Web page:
The Blue Jackets took on Las Vegas this week. With Sergei Bobrovsky, Nick Foligno, Zach Werenski and head coach John Tortorella each finalists for NHL Awards, the four representatives mark the most sent by any team in the League to this year's award ceremonies.
"I'm excited for our team," Tortorella said. "I think it's a little bit of recognition for Mr. McConnell right on through. The way John Davidson, Jarmo (Kekalainen) and Billy (Zito) have gone about their business and gone about the process the right way, it's showing the League that we're coming. We still have a little way to go, but we've put ourselves on the map."
Tortorella is nominated for the Jack Adams Award, given to the coach who contributed most to his team's success. Helming a team that enjoyed a fourth-overall finish in the League, and a 50-win season for the first time in franchise history is no small accomplishment.
But while Tortorella is always one to redirect any focus from him, he has been more than happy to shine the light on what the Blue Jackets did this season, and the players being honored in Vegas.
"Werenski's got a great respect for the game, he's got a great respect for the League," Tortorella said. "We've got some great young kids in our League, but we have a defenseman that can do a lot of different thing offensively and defensively. That's really encouraging as we move forward."
Video: Werenski speaks prior to the NHL Awards in Las Vegas
Werenski (11-36-47) is up for the Calder Trophy awarded to the top rookie in the League, the only defensemen among the three finalists. He's in a field with Winnipeg's Patrik Laine (36-28-64) and childhood friend, Auston Matthews (40-29-69) from the Toronto Maple Leafs.
All three players had breakout seasons, but with Matthews considered the front runner for the award, Werenski says he hasn't prepared any comments but joked that he did help Matthews with his speech.
"I think just being here is pretty cool with the rookie class we had," Werenski said. "I'm happy to be here and enjoy the week, it's definitely an honor. I don't think I'm going to win but look at the guys that didn't make it and could have been here."
Video: Bobrovsky meets with media prior to the NHL Awards
While Werenski served as part of the core of the Jackets' defensive engine, the backbone of the team this season was goaltender Sergei Bobrovsky.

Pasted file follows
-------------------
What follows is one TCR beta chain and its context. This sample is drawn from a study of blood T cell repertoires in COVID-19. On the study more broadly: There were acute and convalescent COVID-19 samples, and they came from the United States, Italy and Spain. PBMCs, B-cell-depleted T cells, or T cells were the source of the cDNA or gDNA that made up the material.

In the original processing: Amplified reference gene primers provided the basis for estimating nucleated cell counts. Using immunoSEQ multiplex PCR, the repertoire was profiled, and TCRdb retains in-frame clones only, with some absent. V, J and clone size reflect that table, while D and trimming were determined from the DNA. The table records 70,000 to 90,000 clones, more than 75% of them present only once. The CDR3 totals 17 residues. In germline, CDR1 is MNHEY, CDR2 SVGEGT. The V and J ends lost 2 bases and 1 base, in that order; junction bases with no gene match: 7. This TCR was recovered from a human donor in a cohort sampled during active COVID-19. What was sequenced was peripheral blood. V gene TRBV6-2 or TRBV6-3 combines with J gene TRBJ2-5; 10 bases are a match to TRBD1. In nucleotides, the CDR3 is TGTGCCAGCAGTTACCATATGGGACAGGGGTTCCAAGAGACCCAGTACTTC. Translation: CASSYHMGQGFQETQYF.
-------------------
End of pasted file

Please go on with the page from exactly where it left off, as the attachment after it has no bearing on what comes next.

Bobrovsky led the League in save percentage (.931), had seven shutouts and set a new franchise record for most wins by a goaltender in a single season (41). Having won his first Vezina Trophy, awarded to the League's best goaltender, in 2013, Bobrovsky is up for the same honor again this year. Fellow finalists include Washington's Braden Holtby and Montreal's Carey Price.
Bobrovsky is also a finalist for the Hart Trophy, an award for the player who was most valuable to his team. The other two nominees are Connor McDavid from the Edmonton Oilers and Pittsburgh's Sidney Crosby.
"It's huge for sure," Bobrovsky said. "I give big credit to my teammates. I'm here to represent them, I represent the whole team. It's a big thing that I'm here because of my teammates."
Video: Blue Jackets captain Nick Foligno talks to the media
To have those teammates around for this week has been another positive for the finalists. Tuesday, Bobrovsky, Werenski and Tortorella got to watch Nick Foligno win both the Mark Messier Leadership Award and the King Clancy Memorial Trophy in acknowledgment of the captain's leadership on and off the ice. Bobrovsky and Foligno even commemorated the honors with their traditional post-win hug.
"It's a team thing to me, for all of us to be here," Tortorella said. "It's exciting for the Blue Jackets. We put our best foot forward here, and with the process we're trying to go through, the accolades that are coming (the players') way, I think it's terrific.
"I hope they enjoy themselves here. It's not so much do you get the award, it's just being noticed. I think it's really good for the organization."